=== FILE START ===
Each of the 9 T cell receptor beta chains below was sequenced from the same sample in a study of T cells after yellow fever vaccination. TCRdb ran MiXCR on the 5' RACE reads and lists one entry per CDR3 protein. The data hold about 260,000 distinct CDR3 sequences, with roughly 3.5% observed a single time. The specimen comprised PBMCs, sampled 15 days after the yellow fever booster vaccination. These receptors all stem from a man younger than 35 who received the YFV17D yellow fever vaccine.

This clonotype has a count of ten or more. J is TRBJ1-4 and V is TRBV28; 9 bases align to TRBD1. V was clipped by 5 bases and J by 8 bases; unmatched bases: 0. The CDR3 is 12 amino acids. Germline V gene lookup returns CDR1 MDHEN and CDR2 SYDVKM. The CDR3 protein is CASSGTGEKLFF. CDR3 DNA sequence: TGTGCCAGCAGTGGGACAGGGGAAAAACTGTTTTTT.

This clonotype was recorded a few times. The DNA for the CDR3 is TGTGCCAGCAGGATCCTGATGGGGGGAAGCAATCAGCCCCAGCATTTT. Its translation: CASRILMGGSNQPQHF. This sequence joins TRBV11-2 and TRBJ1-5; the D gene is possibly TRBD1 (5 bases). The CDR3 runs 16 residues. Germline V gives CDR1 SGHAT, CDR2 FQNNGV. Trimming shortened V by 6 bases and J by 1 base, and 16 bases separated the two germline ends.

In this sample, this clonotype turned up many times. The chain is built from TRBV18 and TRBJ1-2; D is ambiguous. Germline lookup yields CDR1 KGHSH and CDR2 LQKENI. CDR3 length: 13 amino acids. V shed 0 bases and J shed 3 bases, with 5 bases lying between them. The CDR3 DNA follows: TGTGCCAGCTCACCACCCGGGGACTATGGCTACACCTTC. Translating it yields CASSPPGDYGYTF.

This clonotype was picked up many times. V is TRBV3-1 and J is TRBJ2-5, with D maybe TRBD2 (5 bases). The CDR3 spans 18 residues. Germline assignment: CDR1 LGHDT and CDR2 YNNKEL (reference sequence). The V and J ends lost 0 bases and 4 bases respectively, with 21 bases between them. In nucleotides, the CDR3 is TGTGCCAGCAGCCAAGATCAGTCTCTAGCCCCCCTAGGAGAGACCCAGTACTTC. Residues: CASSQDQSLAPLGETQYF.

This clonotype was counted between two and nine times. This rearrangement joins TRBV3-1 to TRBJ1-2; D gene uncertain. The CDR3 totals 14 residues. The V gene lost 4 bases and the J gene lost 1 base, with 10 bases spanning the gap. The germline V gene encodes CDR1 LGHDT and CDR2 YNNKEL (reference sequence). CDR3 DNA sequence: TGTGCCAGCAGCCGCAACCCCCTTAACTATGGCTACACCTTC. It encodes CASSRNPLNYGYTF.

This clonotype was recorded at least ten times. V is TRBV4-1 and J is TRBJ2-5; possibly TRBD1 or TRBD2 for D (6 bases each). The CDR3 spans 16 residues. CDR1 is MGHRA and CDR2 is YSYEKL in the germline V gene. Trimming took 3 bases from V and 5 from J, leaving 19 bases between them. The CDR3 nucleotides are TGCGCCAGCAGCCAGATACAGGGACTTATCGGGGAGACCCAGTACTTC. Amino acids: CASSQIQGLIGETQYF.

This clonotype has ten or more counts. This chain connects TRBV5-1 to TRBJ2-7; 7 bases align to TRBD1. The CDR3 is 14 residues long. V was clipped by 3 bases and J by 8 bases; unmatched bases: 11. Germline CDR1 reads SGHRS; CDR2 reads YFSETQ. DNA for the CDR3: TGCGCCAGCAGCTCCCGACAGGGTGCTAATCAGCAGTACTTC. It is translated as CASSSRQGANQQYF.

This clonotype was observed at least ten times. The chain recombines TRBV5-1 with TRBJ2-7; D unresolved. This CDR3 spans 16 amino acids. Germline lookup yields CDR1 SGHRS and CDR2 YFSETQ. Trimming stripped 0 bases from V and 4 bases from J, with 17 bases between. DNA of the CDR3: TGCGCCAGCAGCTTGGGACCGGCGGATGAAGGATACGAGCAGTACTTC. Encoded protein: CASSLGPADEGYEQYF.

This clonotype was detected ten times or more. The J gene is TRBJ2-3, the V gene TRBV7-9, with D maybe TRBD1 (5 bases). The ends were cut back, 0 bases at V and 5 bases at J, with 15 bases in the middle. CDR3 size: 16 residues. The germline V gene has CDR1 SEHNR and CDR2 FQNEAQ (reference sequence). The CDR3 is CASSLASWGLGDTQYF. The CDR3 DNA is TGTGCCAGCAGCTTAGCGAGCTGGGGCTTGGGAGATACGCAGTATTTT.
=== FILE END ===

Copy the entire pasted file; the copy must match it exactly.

Each of the 9 T cell receptor beta chains below was sequenced from the same sample in a study of T cells after yellow fever vaccination. TCRdb ran MiXCR on the 5' RACE reads and lists one entry per CDR3 protein. The data hold about 260,000 distinct CDR3 sequences, with roughly 3.5% observed a single time. The specimen comprised PBMCs, sampled 15 days after the yellow fever booster vaccination. These receptors all stem from a man younger than 35 who received the YFV17D yellow fever vaccine.

This clonotype has a count of ten or more. J is TRBJ1-4 and V is TRBV28; 9 bases align to TRBD1. V was clipped by 5 bases and J by 8 bases; unmatched bases: 0. The CDR3 is 12 amino acids. Germline V gene lookup returns CDR1 MDHEN and CDR2 SYDVKM. The CDR3 protein is CASSGTGEKLFF. CDR3 DNA sequence: TGTGCCAGCAGTGGGACAGGGGAAAAACTGTTTTTT.

This clonotype was recorded a few times. The DNA for the CDR3 is TGTGCCAGCAGGATCCTGATGGGGGGAAGCAATCAGCCCCAGCATTTT. Its translation: CASRILMGGSNQPQHF. This sequence joins TRBV11-2 and TRBJ1-5; the D gene is possibly TRBD1 (5 bases). The CDR3 runs 16 residues. Germline V gives CDR1 SGHAT, CDR2 FQNNGV. Trimming shortened V by 6 bases and J by 1 base, and 16 bases separated the two germline ends.

In this sample, this clonotype turned up many times. The chain is built from TRBV18 and TRBJ1-2; D is ambiguous. Germline lookup yields CDR1 KGHSH and CDR2 LQKENI. CDR3 length: 13 amino acids. V shed 0 bases and J shed 3 bases, with 5 bases lying between them. The CDR3 DNA follows: TGTGCCAGCTCACCACCCGGGGACTATGGCTACACCTTC. Translating it yields CASSPPGDYGYTF.

This clonotype was picked up many times. V is TRBV3-1 and J is TRBJ2-5, with D maybe TRBD2 (5 bases). The CDR3 spans 18 residues. Germline assignment: CDR1 LGHDT and CDR2 YNNKEL (reference sequence). The V and J ends lost 0 bases and 4 bases respectively, with 21 bases between them. In nucleotides, the CDR3 is TGTGCCAGCAGCCAAGATCAGTCTCTAGCCCCCCTAGGAGAGACCCAGTACTTC. Residues: CASSQDQSLAPLGETQYF.

This clonotype was counted between two and nine times. This rearrangement joins TRBV3-1 to TRBJ1-2; D gene uncertain. The CDR3 totals 14 residues. The V gene lost 4 bases and the J gene lost 1 base, with 10 bases spanning the gap. The germline V gene encodes CDR1 LGHDT and CDR2 YNNKEL (reference sequence). CDR3 DNA sequence: TGTGCCAGCAGCCGCAACCCCCTTAACTATGGCTACACCTTC. It encodes CASSRNPLNYGYTF.

This clonotype was recorded at least ten times. V is TRBV4-1 and J is TRBJ2-5; possibly TRBD1 or TRBD2 for D (6 bases each). The CDR3 spans 16 residues. CDR1 is MGHRA and CDR2 is YSYEKL in the germline V gene. Trimming took 3 bases from V and 5 from J, leaving 19 bases between them. The CDR3 nucleotides are TGCGCCAGCAGCCAGATACAGGGACTTATCGGGGAGACCCAGTACTTC. Amino acids: CASSQIQGLIGETQYF.

This clonotype has ten or more counts. This chain connects TRBV5-1 to TRBJ2-7; 7 bases align to TRBD1. The CDR3 is 14 residues long. V was clipped by 3 bases and J by 8 bases; unmatched bases: 11. Germline CDR1 reads SGHRS; CDR2 reads YFSETQ. DNA for the CDR3: TGCGCCAGCAGCTCCCGACAGGGTGCTAATCAGCAGTACTTC. It is translated as CASSSRQGANQQYF.

This clonotype was observed at least ten times. The chain recombines TRBV5-1 with TRBJ2-7; D unresolved. This CDR3 spans 16 amino acids. Germline lookup yields CDR1 SGHRS and CDR2 YFSETQ. Trimming stripped 0 bases from V and 4 bases from J, with 17 bases between. DNA of the CDR3: TGCGCCAGCAGCTTGGGACCGGCGGATGAAGGATACGAGCAGTACTTC. Encoded protein: CASSLGPADEGYEQYF.

This clonotype was detected ten times or more. The J gene is TRBJ2-3, the V gene TRBV7-9, with D maybe TRBD1 (5 bases). The ends were cut back, 0 bases at V and 5 bases at J, with 15 bases in the middle. CDR3 size: 16 residues. The germline V gene has CDR1 SEHNR and CDR2 FQNEAQ (reference sequence). The CDR3 is CASSLASWGLGDTQYF. The CDR3 DNA is TGTGCCAGCAGCTTAGCGAGCTGGGGCTTGGGAGATACGCAGTATTTT.